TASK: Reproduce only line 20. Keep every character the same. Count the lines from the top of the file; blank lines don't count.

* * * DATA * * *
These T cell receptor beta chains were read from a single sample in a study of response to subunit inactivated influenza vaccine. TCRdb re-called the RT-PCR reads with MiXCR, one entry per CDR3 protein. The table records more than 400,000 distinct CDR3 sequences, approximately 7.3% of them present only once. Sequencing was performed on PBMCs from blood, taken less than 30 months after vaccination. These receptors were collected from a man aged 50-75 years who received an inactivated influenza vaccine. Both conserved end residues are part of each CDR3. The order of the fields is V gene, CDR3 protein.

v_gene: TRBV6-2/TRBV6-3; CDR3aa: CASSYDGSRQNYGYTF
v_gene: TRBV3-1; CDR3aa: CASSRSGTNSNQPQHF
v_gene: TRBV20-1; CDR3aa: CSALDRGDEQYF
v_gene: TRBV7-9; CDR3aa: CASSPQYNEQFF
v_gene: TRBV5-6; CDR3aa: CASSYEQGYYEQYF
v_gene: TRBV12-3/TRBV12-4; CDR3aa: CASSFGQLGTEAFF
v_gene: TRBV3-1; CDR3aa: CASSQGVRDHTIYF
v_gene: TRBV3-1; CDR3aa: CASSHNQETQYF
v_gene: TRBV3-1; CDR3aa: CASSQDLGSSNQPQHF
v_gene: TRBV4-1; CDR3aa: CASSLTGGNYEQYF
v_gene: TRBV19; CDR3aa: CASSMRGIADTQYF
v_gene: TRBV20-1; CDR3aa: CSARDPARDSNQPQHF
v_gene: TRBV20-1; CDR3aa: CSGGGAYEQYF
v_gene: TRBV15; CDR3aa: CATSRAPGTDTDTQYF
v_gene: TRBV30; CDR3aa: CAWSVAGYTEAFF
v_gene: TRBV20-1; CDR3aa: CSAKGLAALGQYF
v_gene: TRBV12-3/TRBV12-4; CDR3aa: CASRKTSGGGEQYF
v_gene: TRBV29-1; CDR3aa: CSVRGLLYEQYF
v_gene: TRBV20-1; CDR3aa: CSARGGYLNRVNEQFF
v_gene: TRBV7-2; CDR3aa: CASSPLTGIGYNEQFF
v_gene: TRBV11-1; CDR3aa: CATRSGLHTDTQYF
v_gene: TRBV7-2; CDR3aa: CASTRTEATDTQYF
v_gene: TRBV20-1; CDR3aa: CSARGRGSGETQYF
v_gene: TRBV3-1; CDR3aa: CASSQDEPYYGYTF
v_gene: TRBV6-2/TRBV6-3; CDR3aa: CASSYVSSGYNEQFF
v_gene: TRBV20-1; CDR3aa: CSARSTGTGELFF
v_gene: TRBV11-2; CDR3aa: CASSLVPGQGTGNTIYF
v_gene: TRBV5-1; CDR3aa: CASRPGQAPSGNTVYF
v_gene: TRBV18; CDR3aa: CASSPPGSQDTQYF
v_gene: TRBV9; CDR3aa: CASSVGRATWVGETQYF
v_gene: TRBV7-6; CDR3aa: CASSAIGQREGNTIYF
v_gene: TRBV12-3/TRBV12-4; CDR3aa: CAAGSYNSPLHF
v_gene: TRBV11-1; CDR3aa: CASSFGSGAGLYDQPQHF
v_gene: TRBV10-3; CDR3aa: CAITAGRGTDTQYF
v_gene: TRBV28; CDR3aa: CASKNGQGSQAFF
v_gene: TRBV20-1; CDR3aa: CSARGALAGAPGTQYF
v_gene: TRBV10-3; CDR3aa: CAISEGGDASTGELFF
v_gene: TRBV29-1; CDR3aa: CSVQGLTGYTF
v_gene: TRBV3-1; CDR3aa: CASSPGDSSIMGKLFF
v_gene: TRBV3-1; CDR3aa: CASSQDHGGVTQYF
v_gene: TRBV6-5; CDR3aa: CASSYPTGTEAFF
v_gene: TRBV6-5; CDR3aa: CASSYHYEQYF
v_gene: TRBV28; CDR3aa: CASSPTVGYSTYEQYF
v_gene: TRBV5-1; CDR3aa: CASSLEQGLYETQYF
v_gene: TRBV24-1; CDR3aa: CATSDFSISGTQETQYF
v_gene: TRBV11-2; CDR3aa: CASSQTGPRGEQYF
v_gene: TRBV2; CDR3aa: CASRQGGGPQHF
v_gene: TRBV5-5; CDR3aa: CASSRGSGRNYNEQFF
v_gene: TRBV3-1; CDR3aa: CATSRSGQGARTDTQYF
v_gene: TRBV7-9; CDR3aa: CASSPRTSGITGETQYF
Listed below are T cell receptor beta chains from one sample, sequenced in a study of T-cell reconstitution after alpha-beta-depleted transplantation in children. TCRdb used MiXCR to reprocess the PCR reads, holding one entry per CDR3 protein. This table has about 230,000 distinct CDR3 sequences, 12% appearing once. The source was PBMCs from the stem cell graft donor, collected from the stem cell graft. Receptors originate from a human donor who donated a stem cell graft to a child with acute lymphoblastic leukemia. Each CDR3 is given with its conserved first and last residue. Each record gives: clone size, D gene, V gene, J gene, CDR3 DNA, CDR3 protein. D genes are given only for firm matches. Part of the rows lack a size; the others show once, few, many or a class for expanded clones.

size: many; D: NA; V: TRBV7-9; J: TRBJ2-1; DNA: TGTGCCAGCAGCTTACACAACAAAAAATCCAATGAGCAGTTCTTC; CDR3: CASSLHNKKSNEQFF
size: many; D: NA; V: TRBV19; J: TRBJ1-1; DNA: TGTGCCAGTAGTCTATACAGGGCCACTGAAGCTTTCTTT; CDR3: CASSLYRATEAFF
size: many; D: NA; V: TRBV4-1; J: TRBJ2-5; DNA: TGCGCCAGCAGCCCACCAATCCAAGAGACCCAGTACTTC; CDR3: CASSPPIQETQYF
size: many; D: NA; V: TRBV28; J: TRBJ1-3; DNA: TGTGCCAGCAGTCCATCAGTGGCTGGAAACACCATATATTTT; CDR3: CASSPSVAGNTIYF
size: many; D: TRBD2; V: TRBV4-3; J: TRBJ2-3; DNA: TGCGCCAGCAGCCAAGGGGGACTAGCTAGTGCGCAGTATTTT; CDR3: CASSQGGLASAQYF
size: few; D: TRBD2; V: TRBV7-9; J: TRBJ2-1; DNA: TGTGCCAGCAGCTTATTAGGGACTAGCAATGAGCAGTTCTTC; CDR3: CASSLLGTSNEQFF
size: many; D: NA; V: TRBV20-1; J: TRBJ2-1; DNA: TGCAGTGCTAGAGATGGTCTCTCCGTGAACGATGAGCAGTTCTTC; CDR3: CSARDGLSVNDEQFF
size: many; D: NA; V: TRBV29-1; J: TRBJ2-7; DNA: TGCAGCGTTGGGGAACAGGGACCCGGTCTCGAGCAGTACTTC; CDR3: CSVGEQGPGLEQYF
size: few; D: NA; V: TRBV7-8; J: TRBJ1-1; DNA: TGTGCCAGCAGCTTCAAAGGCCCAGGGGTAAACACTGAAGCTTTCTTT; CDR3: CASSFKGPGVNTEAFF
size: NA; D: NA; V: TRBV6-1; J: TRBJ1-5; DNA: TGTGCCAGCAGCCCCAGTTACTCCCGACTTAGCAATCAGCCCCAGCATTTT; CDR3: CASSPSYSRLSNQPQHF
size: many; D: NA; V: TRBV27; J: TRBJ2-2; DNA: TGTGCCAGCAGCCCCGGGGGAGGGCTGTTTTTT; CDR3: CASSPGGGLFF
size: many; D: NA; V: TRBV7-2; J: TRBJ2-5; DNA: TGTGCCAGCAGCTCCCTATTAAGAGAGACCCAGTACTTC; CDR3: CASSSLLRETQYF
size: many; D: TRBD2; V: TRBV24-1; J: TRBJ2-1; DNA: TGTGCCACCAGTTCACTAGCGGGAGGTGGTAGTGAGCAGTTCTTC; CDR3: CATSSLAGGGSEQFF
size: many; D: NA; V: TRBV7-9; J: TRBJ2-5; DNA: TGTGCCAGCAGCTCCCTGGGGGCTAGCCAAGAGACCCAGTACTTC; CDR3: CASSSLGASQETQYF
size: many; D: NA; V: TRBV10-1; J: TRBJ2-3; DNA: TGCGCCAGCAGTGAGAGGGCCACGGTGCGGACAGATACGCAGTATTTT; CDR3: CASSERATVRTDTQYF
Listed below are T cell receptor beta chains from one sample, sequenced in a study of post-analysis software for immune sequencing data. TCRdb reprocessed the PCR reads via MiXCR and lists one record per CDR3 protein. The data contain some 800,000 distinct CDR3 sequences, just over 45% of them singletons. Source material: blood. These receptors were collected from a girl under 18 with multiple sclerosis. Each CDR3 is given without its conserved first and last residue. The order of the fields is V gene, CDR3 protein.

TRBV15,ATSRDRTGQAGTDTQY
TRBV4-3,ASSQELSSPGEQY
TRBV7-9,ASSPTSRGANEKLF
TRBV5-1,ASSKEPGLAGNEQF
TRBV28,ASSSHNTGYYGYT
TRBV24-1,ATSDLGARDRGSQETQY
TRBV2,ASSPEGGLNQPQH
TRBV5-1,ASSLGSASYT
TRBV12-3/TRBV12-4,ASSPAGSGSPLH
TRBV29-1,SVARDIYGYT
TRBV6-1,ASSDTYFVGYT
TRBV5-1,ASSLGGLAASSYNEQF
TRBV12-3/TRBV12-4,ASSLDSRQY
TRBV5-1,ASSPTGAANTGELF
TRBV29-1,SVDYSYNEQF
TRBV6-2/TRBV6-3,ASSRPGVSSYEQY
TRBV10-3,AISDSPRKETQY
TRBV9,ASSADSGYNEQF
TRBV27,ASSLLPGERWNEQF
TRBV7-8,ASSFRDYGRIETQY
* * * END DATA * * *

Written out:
v_gene: TRBV20-1; CDR3aa: CSARGGYLNRVNEQFF